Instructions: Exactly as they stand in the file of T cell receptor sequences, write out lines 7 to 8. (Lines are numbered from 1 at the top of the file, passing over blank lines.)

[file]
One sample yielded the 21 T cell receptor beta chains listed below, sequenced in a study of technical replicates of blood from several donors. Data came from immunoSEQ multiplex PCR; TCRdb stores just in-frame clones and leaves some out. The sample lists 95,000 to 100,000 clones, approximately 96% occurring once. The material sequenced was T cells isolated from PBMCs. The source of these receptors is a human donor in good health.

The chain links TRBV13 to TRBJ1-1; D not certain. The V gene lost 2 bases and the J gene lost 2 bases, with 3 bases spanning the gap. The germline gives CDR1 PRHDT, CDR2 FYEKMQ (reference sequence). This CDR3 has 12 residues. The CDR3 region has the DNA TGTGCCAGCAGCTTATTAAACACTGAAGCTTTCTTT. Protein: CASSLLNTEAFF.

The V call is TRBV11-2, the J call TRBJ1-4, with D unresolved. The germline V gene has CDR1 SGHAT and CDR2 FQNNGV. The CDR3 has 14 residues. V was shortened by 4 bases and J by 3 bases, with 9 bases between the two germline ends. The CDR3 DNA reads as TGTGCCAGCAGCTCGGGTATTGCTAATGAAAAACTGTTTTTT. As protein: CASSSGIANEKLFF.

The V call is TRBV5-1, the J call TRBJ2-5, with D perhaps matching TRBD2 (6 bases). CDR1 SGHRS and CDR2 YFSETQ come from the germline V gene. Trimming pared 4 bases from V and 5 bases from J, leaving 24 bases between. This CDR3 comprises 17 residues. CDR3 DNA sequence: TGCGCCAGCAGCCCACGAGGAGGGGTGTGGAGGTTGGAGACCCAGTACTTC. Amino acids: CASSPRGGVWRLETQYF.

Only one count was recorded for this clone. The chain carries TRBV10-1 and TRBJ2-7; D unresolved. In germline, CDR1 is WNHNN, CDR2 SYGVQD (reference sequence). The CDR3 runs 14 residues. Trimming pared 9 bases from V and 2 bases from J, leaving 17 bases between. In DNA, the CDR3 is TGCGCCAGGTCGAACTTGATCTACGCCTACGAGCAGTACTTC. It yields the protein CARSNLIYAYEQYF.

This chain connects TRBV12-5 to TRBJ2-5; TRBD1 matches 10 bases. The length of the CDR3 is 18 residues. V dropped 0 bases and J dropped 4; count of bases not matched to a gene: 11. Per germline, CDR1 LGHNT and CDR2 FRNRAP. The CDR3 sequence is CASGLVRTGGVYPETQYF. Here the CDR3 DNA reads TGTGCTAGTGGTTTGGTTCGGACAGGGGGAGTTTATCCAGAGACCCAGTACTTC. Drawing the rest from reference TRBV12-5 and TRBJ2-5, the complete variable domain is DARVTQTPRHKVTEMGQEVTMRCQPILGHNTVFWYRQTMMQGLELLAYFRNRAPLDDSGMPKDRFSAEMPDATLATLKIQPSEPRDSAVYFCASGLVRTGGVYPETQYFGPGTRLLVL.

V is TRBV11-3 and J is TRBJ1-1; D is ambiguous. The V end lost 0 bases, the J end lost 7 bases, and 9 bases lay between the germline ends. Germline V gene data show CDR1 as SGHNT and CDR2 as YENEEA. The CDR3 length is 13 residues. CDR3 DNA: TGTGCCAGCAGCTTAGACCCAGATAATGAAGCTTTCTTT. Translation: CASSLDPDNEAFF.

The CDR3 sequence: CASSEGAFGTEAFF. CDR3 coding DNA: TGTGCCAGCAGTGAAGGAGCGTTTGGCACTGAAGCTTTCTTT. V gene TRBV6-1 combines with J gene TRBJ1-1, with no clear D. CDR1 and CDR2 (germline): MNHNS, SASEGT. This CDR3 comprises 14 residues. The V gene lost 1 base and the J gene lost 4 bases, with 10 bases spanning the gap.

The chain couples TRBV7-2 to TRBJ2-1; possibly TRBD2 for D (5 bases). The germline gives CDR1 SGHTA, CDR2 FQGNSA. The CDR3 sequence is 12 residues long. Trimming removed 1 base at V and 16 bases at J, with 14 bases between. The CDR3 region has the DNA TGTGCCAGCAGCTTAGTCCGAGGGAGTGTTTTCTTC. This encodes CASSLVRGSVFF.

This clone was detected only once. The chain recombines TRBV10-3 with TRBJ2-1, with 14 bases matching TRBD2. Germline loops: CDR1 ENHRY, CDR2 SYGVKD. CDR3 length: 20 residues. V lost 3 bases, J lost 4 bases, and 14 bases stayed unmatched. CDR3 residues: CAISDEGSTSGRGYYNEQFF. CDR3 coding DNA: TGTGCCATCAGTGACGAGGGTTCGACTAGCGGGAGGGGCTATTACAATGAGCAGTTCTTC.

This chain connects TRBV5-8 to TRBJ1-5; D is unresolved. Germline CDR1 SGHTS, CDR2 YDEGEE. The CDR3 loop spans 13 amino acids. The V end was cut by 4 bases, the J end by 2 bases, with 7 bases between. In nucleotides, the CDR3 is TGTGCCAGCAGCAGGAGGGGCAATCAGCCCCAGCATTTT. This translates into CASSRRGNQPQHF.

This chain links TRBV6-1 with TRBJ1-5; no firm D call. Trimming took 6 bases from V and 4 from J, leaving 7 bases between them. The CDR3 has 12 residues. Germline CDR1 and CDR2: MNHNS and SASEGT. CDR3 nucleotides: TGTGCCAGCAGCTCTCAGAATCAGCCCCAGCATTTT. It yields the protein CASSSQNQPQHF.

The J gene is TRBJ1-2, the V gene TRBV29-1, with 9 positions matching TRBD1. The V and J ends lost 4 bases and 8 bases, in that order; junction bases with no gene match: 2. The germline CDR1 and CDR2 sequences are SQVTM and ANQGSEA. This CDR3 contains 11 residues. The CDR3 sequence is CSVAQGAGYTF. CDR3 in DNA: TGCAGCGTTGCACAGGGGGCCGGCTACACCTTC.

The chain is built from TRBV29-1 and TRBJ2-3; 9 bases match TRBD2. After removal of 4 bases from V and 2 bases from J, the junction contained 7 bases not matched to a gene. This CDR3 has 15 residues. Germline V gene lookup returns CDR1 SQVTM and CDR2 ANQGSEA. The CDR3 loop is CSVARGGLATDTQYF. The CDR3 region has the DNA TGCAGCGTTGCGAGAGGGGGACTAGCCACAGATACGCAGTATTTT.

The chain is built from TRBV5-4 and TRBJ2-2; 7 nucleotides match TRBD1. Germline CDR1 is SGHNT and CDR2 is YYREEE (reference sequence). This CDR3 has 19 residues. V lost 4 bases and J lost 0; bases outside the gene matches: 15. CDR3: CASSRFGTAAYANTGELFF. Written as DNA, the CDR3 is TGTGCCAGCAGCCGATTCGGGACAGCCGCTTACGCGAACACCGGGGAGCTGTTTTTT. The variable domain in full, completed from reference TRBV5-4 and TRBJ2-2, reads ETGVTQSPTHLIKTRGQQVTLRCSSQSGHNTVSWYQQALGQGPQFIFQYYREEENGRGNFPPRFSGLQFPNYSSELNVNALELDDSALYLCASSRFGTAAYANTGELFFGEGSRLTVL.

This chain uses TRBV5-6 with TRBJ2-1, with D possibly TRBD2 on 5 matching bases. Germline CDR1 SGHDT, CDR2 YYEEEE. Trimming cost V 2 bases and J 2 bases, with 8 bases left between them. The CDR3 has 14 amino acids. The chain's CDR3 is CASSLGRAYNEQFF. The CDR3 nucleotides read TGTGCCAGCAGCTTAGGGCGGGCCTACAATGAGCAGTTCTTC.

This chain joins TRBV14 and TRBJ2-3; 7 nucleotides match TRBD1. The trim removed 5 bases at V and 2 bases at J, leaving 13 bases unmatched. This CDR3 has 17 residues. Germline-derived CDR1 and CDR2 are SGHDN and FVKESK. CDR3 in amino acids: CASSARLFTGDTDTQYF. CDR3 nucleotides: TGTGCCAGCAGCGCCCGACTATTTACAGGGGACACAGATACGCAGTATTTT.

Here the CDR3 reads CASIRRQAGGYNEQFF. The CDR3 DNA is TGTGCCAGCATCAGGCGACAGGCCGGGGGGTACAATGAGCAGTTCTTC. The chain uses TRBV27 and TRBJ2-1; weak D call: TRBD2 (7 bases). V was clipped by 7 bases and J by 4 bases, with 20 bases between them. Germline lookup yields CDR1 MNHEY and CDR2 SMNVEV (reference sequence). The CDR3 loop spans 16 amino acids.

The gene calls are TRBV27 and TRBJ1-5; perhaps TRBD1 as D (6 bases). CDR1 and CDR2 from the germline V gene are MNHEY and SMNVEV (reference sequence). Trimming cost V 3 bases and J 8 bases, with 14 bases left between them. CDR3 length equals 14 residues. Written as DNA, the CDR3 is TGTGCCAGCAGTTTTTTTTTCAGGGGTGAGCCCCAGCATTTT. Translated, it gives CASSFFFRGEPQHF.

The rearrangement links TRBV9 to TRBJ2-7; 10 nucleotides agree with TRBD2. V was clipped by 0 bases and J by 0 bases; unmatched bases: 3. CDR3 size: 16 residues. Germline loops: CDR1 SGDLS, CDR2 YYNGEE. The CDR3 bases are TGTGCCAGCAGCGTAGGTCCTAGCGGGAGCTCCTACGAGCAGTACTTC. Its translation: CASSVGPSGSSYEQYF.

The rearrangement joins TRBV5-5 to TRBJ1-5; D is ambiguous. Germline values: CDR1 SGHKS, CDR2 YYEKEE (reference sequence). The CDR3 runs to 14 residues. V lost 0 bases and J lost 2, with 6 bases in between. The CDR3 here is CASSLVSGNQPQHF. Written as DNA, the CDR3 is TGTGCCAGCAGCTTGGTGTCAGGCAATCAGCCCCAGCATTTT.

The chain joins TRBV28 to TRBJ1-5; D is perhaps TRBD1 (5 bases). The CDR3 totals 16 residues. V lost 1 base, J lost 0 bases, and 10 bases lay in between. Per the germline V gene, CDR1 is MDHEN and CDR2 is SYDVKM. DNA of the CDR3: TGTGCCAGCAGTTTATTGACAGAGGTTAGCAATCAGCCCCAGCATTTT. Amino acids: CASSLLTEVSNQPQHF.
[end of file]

V is TRBV11-3 and J is TRBJ1-1; D is ambiguous. The V end lost 0 bases, the J end lost 7 bases, and 9 bases lay between the germline ends. Germline V gene data show CDR1 as SGHNT and CDR2 as YENEEA. The CDR3 length is 13 residues. CDR3 DNA: TGTGCCAGCAGCTTAGACCCAGATAATGAAGCTTTCTTT. Translation: CASSLDPDNEAFF.

The CDR3 sequence: CASSEGAFGTEAFF. CDR3 coding DNA: TGTGCCAGCAGTGAAGGAGCGTTTGGCACTGAAGCTTTCTTT. V gene TRBV6-1 combines with J gene TRBJ1-1, with no clear D. CDR1 and CDR2 (germline): MNHNS, SASEGT. This CDR3 comprises 14 residues. The V gene lost 1 base and the J gene lost 4 bases, with 10 bases spanning the gap.